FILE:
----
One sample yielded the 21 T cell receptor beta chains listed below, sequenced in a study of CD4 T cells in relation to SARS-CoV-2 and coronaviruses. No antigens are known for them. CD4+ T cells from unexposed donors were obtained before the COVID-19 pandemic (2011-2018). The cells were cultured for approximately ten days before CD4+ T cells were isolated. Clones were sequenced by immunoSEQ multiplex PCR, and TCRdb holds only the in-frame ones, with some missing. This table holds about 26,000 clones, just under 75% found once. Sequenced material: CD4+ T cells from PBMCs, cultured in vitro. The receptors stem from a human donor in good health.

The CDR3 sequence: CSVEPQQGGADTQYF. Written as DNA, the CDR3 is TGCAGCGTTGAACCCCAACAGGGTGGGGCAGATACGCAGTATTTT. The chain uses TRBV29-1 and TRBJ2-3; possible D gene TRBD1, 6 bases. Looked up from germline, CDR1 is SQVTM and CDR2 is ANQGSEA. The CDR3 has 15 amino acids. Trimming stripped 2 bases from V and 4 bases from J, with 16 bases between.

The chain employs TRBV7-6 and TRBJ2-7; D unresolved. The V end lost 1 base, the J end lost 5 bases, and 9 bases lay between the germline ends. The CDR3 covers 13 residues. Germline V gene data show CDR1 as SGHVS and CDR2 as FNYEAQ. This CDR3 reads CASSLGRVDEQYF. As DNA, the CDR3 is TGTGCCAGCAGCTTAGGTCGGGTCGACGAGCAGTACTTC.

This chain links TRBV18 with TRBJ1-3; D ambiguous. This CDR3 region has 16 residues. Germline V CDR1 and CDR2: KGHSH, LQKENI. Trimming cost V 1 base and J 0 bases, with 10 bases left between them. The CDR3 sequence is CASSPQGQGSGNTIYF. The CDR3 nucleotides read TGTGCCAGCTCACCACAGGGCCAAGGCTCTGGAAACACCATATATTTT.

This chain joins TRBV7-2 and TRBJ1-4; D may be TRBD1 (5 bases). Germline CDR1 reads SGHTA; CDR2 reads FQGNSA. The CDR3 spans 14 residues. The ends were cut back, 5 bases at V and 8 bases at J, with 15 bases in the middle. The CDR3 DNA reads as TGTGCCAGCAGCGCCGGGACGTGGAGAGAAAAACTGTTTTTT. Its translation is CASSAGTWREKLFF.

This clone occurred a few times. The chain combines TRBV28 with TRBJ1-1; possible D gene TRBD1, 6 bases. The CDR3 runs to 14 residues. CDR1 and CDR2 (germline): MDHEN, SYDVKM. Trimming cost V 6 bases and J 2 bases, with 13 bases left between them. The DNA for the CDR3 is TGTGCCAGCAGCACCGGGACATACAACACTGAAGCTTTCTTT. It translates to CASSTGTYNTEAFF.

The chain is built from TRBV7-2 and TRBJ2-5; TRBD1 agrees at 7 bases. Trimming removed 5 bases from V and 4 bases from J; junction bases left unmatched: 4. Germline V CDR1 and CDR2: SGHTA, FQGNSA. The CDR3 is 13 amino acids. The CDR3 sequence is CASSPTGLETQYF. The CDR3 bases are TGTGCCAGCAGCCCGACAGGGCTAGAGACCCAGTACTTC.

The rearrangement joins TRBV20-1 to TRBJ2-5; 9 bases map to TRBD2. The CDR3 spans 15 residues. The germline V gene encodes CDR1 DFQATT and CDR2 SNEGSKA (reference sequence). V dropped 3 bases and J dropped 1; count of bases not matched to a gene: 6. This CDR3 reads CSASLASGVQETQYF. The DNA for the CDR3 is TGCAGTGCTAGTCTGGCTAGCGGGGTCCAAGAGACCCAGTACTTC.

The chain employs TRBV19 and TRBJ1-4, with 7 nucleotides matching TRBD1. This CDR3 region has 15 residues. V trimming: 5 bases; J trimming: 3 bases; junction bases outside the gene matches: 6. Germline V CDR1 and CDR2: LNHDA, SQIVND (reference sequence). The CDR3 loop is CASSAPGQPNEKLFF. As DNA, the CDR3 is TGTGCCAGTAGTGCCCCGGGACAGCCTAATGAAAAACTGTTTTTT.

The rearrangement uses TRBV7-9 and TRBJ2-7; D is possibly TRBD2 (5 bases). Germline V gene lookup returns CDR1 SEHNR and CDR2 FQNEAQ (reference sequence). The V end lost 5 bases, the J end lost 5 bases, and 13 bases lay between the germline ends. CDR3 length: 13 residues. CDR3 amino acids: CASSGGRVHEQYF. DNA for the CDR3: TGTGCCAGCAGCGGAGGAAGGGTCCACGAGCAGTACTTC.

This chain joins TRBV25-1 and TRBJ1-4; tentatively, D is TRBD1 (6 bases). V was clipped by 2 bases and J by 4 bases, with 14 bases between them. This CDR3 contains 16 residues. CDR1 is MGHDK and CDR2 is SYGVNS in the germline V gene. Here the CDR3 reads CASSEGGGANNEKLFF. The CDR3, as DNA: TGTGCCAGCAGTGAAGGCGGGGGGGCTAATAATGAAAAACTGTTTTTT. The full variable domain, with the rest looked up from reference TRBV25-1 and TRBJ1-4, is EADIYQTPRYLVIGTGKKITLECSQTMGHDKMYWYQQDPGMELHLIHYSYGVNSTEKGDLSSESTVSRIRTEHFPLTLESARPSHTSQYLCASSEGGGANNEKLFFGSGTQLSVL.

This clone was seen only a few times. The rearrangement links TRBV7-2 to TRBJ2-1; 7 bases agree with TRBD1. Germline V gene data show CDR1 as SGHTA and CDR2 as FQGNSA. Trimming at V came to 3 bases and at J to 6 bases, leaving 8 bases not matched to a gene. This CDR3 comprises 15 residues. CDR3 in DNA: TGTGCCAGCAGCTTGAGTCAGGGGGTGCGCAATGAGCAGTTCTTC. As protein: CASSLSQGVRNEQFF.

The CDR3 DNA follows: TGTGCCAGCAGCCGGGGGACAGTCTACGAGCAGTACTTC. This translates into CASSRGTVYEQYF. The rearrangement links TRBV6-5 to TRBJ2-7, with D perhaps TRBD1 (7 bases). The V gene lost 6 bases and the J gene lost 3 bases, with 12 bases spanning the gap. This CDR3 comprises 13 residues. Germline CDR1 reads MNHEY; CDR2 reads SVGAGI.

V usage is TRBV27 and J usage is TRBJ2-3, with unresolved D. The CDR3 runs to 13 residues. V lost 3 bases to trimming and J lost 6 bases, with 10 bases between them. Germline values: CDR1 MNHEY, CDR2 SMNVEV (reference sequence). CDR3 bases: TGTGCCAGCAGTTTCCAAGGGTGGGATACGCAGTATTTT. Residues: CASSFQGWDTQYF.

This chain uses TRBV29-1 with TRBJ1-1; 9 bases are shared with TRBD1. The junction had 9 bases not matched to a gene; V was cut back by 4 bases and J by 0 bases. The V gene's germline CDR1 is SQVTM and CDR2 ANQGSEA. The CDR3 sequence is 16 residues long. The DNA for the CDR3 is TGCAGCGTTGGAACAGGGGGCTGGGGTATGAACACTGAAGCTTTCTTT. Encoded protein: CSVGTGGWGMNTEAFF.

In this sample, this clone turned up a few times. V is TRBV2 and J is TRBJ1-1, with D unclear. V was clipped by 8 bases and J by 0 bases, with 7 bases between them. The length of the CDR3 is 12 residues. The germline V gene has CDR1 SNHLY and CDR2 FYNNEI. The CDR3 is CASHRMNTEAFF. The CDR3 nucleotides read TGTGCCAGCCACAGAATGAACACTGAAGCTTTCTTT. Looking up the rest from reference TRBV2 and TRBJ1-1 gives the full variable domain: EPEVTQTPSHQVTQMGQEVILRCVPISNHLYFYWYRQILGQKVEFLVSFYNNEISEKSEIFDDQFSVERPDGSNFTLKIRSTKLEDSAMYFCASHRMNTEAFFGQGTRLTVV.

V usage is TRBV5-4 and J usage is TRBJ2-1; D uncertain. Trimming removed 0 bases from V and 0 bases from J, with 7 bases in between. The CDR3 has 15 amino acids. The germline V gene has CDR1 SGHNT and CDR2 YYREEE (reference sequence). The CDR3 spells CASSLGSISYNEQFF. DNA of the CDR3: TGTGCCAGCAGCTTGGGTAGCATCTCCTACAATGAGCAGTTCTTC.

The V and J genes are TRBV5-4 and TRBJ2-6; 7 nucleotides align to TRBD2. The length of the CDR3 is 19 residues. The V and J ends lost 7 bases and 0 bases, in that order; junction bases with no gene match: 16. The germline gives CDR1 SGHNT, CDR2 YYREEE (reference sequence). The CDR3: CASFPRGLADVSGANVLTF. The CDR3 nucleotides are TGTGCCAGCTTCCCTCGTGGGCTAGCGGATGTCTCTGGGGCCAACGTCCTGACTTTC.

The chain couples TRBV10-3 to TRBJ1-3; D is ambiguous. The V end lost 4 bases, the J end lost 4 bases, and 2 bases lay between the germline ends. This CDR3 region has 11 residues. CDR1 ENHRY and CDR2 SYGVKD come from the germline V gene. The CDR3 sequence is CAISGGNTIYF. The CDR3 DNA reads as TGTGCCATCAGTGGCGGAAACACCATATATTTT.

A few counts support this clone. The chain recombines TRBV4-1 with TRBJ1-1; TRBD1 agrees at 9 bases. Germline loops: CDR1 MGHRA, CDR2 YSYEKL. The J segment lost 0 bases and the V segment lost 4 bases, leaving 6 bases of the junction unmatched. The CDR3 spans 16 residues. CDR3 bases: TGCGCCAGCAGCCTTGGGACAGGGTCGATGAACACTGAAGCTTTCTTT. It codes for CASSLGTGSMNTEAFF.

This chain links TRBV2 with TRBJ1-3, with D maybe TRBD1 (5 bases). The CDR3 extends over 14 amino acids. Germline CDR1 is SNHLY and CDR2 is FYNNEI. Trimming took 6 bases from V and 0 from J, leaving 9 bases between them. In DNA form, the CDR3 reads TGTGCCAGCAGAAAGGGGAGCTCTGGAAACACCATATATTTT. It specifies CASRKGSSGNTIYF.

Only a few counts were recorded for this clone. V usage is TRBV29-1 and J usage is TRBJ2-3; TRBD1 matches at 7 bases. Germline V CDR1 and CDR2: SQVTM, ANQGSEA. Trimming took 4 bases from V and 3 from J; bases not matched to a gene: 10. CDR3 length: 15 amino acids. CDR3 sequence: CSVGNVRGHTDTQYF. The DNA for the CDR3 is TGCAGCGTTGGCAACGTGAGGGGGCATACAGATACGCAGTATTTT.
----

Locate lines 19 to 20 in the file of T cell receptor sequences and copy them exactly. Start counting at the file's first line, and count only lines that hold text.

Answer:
The chain couples TRBV10-3 to TRBJ1-3; D is ambiguous. The V end lost 4 bases, the J end lost 4 bases, and 2 bases lay between the germline ends. This CDR3 region has 11 residues. CDR1 ENHRY and CDR2 SYGVKD come from the germline V gene. The CDR3 sequence is CAISGGNTIYF. The CDR3 DNA reads as TGTGCCATCAGTGGCGGAAACACCATATATTTT.

A few counts support this clone. The chain recombines TRBV4-1 with TRBJ1-1; TRBD1 agrees at 9 bases. Germline loops: CDR1 MGHRA, CDR2 YSYEKL. The J segment lost 0 bases and the V segment lost 4 bases, leaving 6 bases of the junction unmatched. The CDR3 spans 16 residues. CDR3 bases: TGCGCCAGCAGCCTTGGGACAGGGTCGATGAACACTGAAGCTTTCTTT. It codes for CASSLGTGSMNTEAFF.